English Grammar

Difference between Who and Whom with comparison table

There is widespread confusion around the use of who and whom , both among students and among native speakers, in fact. This is because whom is considered extremely formal and is used less and less. Few English learning methods even incorporate it into their programs. However, it is important to consider that there are times when whom cannot be replaced by who , so it is recommended to know its uses to know when to use one and when to use the other. In this article we will provide you the difference between Who and Whom.

Comparison table

Definition and use as interrogative pronouns This is a question word . The words question are interrogative pronouns. Who means who and acts as a subject. Example:

Who brought that cake?
Jake did. 
Who brought the cake?
Jake did.

Who works as a subjective pronoun, it is who carries out the action in a sentence.

In case of questionswhom is rarely used because it sounds very formal and unnatural. However in formal situations, it works well. It is a pronoun with an object function. Whom could be said, means to whom. Example:

Whom is that cake for?
It is for Alex.
Who is that cake for?
It’s for Alex.

Whom , then, works as a way to find out who the action falls on.

Use as relative pronouns Who also works as a relative pronoun. That is, it serves to join two clauses in a sentence. Example:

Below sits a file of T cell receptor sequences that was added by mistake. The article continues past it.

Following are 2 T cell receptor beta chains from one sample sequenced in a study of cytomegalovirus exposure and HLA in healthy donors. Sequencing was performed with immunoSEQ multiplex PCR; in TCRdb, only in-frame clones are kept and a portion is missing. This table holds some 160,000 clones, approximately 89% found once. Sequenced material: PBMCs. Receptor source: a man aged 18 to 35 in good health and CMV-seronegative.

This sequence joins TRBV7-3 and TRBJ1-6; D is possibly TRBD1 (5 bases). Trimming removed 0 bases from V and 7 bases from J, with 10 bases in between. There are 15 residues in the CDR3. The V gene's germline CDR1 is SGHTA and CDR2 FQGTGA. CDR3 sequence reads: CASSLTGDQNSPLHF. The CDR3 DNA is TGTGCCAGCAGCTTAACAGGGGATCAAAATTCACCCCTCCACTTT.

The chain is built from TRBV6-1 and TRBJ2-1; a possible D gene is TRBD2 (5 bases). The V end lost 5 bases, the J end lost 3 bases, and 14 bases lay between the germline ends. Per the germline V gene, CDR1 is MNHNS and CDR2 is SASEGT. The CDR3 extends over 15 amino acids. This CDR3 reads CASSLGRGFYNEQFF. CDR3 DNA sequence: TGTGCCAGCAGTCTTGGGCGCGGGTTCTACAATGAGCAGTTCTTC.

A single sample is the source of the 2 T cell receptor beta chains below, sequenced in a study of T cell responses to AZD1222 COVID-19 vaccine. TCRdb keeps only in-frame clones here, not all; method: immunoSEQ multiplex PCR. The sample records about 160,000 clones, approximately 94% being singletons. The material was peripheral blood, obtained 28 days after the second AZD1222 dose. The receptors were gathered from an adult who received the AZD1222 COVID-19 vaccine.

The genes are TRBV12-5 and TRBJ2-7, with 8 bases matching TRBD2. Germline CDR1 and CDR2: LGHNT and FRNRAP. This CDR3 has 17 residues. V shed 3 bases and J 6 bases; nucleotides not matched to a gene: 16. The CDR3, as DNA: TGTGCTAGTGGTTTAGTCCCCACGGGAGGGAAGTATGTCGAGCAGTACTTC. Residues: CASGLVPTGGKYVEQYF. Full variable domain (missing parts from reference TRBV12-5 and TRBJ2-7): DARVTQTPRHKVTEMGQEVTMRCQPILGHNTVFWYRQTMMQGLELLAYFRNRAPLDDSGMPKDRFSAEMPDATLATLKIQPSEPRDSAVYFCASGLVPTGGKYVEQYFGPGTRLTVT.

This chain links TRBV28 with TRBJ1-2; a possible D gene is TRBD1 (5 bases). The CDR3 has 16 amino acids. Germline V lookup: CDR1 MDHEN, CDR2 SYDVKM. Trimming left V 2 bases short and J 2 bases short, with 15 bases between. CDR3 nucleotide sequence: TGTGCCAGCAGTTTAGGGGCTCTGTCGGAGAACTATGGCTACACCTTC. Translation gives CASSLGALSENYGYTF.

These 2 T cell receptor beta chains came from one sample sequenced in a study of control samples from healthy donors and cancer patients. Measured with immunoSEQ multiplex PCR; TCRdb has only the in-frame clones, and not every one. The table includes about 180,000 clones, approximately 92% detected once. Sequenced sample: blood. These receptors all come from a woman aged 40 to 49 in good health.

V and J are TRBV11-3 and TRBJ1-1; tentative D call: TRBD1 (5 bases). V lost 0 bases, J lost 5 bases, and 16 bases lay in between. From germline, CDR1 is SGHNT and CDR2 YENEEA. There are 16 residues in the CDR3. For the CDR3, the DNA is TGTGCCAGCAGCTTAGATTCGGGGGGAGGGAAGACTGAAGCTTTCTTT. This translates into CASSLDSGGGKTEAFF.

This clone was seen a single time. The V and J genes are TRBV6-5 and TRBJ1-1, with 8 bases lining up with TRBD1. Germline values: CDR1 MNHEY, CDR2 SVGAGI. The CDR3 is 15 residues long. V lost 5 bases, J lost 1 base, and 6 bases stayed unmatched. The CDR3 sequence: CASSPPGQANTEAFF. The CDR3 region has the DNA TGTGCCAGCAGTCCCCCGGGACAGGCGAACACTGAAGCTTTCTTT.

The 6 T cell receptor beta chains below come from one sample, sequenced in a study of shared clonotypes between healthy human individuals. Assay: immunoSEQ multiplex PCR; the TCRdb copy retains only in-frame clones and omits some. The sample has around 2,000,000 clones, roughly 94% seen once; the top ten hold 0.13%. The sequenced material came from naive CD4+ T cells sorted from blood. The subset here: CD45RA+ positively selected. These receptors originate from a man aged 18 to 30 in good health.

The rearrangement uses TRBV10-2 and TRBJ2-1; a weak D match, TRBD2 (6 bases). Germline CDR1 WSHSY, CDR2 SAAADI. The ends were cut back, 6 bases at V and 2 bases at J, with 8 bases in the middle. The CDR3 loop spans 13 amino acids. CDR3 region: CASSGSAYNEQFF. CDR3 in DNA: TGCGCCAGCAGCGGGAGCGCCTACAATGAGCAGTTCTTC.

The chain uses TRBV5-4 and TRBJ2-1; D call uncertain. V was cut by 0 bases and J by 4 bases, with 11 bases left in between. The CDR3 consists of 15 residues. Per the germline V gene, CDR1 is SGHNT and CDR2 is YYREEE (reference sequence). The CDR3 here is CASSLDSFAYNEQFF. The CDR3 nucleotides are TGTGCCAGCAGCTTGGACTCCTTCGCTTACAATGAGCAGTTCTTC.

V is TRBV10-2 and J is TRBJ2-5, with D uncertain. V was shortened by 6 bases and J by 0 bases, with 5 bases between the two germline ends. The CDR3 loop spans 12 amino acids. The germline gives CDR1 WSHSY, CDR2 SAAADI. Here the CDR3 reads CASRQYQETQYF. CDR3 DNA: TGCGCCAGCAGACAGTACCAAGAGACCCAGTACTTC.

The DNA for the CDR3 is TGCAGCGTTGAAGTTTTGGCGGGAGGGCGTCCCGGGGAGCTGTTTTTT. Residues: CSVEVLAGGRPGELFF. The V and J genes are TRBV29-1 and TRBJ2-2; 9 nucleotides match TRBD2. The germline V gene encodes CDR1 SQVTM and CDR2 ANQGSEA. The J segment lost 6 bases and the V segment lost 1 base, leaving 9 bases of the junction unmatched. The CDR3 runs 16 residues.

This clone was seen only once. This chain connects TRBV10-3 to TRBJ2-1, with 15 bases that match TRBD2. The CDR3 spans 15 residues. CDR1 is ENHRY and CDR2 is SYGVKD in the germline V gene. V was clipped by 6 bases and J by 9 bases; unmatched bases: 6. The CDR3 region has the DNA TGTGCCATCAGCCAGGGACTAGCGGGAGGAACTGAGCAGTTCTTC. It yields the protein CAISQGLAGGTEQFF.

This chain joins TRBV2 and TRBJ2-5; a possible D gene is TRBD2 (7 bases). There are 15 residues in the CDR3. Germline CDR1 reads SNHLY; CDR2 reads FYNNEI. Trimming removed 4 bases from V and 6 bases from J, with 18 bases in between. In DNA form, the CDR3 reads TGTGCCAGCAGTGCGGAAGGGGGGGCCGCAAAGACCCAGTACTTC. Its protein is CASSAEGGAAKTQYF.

That man, who was known for being nice as could be, suddenly became a mean man.
That man, who was known to be very kind, suddenly turned into a bad person.

In the same way, whom can function as a relative pronoun. Example:

That woman, whom we met at the gala, will be at Susan’s party as well.
The woman we met at the gala will also be at Susan’s party.

Mandatory uses A tip to know if you should use who or whom in a specific case, is to try to answer the question with he or with him . If answered with he , then who is used. If, on the contrary, it is answered with him , then it corresponds to use whom . On the other hand, whom should be used whenever quantifying words precede it, such as both of, few of, many of, several of, all of , etc. Example:

The auditorium accomodates up to 50,000 spectators, all of whom are seated.
The auditorium has capacity for up to 50,000 spectators, all with space to sit.


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